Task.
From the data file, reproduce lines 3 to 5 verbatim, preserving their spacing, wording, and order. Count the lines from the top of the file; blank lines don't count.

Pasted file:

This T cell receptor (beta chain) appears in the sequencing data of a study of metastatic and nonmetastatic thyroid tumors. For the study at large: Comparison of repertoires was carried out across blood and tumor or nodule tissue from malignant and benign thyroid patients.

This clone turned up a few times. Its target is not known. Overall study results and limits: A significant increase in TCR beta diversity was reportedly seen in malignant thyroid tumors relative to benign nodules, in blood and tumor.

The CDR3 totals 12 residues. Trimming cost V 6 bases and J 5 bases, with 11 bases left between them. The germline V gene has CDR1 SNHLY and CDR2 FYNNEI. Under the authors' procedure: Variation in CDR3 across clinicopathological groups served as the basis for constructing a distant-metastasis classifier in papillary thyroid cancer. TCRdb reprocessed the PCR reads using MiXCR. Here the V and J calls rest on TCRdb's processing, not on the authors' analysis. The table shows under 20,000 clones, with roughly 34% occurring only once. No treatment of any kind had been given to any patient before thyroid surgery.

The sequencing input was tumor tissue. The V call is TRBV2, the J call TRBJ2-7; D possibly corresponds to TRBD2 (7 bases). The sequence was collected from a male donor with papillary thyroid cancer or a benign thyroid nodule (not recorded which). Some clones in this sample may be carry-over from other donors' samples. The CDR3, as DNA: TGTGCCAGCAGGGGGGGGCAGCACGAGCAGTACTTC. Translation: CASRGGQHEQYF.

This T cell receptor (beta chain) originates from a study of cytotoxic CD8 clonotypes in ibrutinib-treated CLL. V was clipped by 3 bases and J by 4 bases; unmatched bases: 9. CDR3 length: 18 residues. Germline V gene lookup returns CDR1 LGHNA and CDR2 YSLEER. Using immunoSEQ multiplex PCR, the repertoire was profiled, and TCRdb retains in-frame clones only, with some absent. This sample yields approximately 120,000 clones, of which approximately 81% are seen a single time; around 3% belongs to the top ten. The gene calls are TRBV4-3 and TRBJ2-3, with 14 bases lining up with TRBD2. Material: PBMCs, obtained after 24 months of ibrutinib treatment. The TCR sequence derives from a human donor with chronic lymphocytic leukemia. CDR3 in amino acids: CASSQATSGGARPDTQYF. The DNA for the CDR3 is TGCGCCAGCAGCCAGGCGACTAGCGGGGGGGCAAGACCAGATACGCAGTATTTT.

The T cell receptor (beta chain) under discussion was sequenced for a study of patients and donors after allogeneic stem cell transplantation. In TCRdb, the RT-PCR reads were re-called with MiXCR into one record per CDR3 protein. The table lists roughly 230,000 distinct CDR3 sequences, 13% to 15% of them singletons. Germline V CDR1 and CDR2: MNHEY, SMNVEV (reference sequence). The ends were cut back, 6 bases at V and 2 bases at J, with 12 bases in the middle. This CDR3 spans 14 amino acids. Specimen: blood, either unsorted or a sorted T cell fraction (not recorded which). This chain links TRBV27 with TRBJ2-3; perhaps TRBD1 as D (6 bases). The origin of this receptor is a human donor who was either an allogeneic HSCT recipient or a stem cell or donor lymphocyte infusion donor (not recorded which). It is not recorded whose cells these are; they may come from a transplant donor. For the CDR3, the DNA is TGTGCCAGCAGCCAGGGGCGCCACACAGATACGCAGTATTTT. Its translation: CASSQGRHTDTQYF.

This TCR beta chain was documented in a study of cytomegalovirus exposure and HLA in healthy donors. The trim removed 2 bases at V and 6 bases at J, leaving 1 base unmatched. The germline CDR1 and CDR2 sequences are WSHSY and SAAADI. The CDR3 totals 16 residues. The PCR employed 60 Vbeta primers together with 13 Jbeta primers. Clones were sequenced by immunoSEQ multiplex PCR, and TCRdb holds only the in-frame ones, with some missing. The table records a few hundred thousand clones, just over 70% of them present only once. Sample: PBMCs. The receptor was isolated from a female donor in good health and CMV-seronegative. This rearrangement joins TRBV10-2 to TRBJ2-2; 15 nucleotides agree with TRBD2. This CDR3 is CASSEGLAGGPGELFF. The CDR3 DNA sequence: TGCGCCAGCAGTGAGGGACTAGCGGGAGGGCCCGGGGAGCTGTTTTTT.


The CDR3 totals 12 residues. Trimming cost V 6 bases and J 5 bases, with 11 bases left between them. The germline V gene has CDR1 SNHLY and CDR2 FYNNEI. Under the authors' procedure: Variation in CDR3 across clinicopathological groups served as the basis for constructing a distant-metastasis classifier in papillary thyroid cancer. TCRdb reprocessed the PCR reads using MiXCR. Here the V and J calls rest on TCRdb's processing, not on the authors' analysis. The table shows under 20,000 clones, with roughly 34% occurring only once. No treatment of any kind had been given to any patient before thyroid surgery.

The sequencing input was tumor tissue. The V call is TRBV2, the J call TRBJ2-7; D possibly corresponds to TRBD2 (7 bases). The sequence was collected from a male donor with papillary thyroid cancer or a benign thyroid nodule (not recorded which). Some clones in this sample may be carry-over from other donors' samples. The CDR3, as DNA: TGTGCCAGCAGGGGGGGGCAGCACGAGCAGTACTTC. Translation: CASRGGQHEQYF.

This T cell receptor (beta chain) originates from a study of cytotoxic CD8 clonotypes in ibrutinib-treated CLL. V was clipped by 3 bases and J by 4 bases; unmatched bases: 9. CDR3 length: 18 residues. Germline V gene lookup returns CDR1 LGHNA and CDR2 YSLEER. Using immunoSEQ multiplex PCR, the repertoire was profiled, and TCRdb retains in-frame clones only, with some absent. This sample yields approximately 120,000 clones, of which approximately 81% are seen a single time; around 3% belongs to the top ten. The gene calls are TRBV4-3 and TRBJ2-3, with 14 bases lining up with TRBD2. Material: PBMCs, obtained after 24 months of ibrutinib treatment. The TCR sequence derives from a human donor with chronic lymphocytic leukemia. CDR3 in amino acids: CASSQATSGGARPDTQYF. The DNA for the CDR3 is TGCGCCAGCAGCCAGGCGACTAGCGGGGGGGCAAGACCAGATACGCAGTATTTT.